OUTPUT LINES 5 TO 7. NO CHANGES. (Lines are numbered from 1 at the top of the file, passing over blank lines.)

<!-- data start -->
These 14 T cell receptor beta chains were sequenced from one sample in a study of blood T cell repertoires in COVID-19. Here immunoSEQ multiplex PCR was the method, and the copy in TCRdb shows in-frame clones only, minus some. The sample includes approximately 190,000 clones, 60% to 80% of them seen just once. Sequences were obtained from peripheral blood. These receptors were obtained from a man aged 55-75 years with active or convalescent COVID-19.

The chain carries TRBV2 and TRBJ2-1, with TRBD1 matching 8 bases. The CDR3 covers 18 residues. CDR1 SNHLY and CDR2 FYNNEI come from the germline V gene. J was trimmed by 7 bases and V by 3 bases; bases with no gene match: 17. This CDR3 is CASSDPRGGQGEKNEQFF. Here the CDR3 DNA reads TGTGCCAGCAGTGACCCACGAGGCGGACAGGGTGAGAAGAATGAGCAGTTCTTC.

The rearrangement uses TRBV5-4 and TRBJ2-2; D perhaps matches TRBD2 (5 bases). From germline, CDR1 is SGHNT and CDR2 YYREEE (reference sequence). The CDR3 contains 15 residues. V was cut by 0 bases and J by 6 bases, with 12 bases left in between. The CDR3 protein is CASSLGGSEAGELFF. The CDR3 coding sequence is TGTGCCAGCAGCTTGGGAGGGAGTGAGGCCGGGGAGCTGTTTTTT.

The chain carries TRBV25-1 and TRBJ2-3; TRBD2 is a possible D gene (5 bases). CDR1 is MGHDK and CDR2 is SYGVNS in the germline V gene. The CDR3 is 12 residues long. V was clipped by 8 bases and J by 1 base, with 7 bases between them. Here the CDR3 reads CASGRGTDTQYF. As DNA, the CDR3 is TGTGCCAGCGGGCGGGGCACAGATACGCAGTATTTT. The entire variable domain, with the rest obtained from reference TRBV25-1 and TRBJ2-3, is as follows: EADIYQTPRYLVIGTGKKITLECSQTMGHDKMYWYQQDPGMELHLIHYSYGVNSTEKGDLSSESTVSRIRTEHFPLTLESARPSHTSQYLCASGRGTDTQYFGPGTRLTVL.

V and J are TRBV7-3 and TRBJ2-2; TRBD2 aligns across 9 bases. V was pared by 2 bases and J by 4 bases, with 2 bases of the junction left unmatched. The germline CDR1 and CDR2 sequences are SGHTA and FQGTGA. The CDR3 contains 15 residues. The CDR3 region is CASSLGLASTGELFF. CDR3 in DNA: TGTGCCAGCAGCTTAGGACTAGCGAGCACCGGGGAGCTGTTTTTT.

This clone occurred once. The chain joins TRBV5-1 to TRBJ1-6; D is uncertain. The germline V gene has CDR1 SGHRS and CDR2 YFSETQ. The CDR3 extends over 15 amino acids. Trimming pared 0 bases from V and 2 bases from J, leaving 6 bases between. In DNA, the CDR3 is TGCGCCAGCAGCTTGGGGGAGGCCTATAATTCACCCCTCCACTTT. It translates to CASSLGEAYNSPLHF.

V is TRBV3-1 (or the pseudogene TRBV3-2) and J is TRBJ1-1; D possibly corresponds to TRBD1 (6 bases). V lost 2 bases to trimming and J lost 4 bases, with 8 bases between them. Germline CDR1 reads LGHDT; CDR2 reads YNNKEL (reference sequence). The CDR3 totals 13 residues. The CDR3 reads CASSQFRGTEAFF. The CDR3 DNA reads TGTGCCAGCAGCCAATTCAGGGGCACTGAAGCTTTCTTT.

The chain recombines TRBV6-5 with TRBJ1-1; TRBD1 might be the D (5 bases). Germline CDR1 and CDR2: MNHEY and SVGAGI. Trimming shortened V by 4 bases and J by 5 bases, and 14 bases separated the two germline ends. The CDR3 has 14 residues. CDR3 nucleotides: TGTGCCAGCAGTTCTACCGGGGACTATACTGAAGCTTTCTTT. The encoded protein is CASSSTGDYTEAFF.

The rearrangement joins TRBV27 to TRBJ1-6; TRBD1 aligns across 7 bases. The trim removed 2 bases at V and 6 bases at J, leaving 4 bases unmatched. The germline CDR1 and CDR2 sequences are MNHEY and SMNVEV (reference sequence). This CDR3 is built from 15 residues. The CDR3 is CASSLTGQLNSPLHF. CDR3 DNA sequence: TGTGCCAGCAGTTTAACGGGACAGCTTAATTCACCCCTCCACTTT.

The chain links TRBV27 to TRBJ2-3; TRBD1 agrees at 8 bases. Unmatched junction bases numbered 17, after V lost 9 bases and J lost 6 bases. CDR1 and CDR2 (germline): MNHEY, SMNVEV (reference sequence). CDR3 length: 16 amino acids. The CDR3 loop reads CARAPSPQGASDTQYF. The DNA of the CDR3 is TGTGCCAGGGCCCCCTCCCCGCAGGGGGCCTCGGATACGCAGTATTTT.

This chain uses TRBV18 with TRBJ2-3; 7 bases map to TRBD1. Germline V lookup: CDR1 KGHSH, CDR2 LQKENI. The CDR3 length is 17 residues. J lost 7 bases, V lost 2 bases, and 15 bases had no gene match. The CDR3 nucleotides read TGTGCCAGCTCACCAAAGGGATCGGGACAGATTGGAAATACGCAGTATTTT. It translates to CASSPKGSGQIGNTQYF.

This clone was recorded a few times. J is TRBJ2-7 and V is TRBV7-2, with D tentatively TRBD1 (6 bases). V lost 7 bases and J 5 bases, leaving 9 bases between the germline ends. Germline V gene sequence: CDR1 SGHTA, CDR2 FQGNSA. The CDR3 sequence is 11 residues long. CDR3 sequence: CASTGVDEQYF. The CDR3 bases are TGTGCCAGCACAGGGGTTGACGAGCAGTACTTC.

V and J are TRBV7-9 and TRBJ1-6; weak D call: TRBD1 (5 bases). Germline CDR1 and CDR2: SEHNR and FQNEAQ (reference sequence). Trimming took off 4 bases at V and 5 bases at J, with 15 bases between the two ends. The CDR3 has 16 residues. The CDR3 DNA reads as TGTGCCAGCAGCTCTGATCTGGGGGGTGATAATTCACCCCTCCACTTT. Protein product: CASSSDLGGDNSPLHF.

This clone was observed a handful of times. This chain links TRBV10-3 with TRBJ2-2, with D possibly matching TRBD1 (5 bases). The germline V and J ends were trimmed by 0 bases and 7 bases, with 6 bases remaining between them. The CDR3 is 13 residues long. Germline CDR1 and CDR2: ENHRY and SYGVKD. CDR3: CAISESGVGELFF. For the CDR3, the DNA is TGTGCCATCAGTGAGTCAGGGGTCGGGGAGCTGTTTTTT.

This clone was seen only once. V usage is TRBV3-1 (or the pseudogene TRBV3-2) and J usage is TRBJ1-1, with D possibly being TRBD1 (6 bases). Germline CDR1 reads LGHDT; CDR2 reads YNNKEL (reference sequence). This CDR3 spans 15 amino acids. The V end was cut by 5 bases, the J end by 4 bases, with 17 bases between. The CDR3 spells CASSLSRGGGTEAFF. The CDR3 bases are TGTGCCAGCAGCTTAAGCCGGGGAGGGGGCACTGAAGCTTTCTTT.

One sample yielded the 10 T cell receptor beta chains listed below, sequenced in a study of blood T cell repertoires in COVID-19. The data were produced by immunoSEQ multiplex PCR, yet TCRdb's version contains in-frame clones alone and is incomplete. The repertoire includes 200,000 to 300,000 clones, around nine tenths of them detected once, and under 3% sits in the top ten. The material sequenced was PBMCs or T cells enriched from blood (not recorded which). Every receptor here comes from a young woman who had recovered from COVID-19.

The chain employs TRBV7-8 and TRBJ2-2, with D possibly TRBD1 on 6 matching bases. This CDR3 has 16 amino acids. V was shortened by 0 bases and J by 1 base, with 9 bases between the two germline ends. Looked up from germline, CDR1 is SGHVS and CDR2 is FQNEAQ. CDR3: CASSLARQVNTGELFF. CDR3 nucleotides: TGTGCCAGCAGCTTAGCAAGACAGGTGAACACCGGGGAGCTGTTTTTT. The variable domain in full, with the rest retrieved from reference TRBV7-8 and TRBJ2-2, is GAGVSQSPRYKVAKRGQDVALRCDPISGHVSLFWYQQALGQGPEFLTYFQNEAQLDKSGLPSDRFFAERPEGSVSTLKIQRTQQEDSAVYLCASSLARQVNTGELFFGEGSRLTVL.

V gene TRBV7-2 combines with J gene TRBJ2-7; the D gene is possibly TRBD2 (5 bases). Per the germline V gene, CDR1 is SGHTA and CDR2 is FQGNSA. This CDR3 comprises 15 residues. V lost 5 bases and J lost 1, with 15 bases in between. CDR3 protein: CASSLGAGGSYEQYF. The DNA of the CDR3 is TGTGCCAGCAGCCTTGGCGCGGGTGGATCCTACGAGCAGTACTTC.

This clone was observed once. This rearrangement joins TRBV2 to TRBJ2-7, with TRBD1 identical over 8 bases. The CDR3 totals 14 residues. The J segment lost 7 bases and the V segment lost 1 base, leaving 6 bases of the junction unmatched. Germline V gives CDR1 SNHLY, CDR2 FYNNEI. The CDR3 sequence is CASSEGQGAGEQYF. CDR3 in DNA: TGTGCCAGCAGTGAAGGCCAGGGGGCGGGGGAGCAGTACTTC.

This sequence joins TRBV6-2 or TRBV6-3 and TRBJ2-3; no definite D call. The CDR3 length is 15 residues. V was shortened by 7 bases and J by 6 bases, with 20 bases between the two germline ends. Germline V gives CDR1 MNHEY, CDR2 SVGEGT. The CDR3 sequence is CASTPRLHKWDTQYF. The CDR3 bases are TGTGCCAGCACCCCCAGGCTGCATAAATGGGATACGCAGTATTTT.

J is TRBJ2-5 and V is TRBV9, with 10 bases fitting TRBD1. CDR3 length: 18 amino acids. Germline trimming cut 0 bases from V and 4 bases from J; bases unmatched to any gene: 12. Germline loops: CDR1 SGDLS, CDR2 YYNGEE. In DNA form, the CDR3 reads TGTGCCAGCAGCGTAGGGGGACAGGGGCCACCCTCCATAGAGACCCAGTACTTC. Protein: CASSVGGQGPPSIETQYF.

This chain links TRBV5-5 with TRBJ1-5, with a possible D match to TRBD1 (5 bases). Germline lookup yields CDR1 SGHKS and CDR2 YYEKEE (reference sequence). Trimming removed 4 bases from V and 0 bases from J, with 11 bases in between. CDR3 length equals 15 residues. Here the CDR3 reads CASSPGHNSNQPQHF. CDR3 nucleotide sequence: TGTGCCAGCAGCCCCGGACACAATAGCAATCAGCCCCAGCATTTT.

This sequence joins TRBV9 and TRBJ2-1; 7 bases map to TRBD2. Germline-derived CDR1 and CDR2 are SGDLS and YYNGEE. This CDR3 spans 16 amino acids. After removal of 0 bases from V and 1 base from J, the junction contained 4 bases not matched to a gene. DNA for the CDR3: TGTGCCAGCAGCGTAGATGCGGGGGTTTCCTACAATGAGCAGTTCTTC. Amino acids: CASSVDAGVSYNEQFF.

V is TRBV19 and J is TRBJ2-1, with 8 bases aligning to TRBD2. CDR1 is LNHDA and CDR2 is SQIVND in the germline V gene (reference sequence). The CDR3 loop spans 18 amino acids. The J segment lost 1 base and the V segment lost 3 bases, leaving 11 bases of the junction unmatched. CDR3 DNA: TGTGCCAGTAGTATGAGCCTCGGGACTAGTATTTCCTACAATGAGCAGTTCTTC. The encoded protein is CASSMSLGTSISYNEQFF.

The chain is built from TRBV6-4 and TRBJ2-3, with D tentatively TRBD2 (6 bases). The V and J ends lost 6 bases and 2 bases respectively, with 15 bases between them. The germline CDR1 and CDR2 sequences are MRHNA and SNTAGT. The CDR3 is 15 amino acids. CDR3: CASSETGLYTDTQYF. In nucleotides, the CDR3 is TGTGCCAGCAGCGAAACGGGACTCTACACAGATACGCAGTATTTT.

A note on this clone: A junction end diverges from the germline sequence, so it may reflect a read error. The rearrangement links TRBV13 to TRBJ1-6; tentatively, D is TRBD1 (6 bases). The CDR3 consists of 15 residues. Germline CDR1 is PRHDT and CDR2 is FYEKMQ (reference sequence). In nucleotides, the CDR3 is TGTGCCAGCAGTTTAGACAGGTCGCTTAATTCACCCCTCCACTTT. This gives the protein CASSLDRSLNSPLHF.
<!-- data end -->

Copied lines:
V and J are TRBV7-3 and TRBJ2-2; TRBD2 aligns across 9 bases. V was pared by 2 bases and J by 4 bases, with 2 bases of the junction left unmatched. The germline CDR1 and CDR2 sequences are SGHTA and FQGTGA. The CDR3 contains 15 residues. The CDR3 region is CASSLGLASTGELFF. CDR3 in DNA: TGTGCCAGCAGCTTAGGACTAGCGAGCACCGGGGAGCTGTTTTTT.

This clone occurred once. The chain joins TRBV5-1 to TRBJ1-6; D is uncertain. The germline V gene has CDR1 SGHRS and CDR2 YFSETQ. The CDR3 extends over 15 amino acids. Trimming pared 0 bases from V and 2 bases from J, leaving 6 bases between. In DNA, the CDR3 is TGCGCCAGCAGCTTGGGGGAGGCCTATAATTCACCCCTCCACTTT. It translates to CASSLGEAYNSPLHF.

V is TRBV3-1 (or the pseudogene TRBV3-2) and J is TRBJ1-1; D possibly corresponds to TRBD1 (6 bases). V lost 2 bases to trimming and J lost 4 bases, with 8 bases between them. Germline CDR1 reads LGHDT; CDR2 reads YNNKEL (reference sequence). The CDR3 totals 13 residues. The CDR3 reads CASSQFRGTEAFF. The CDR3 DNA reads TGTGCCAGCAGCCAATTCAGGGGCACTGAAGCTTTCTTT.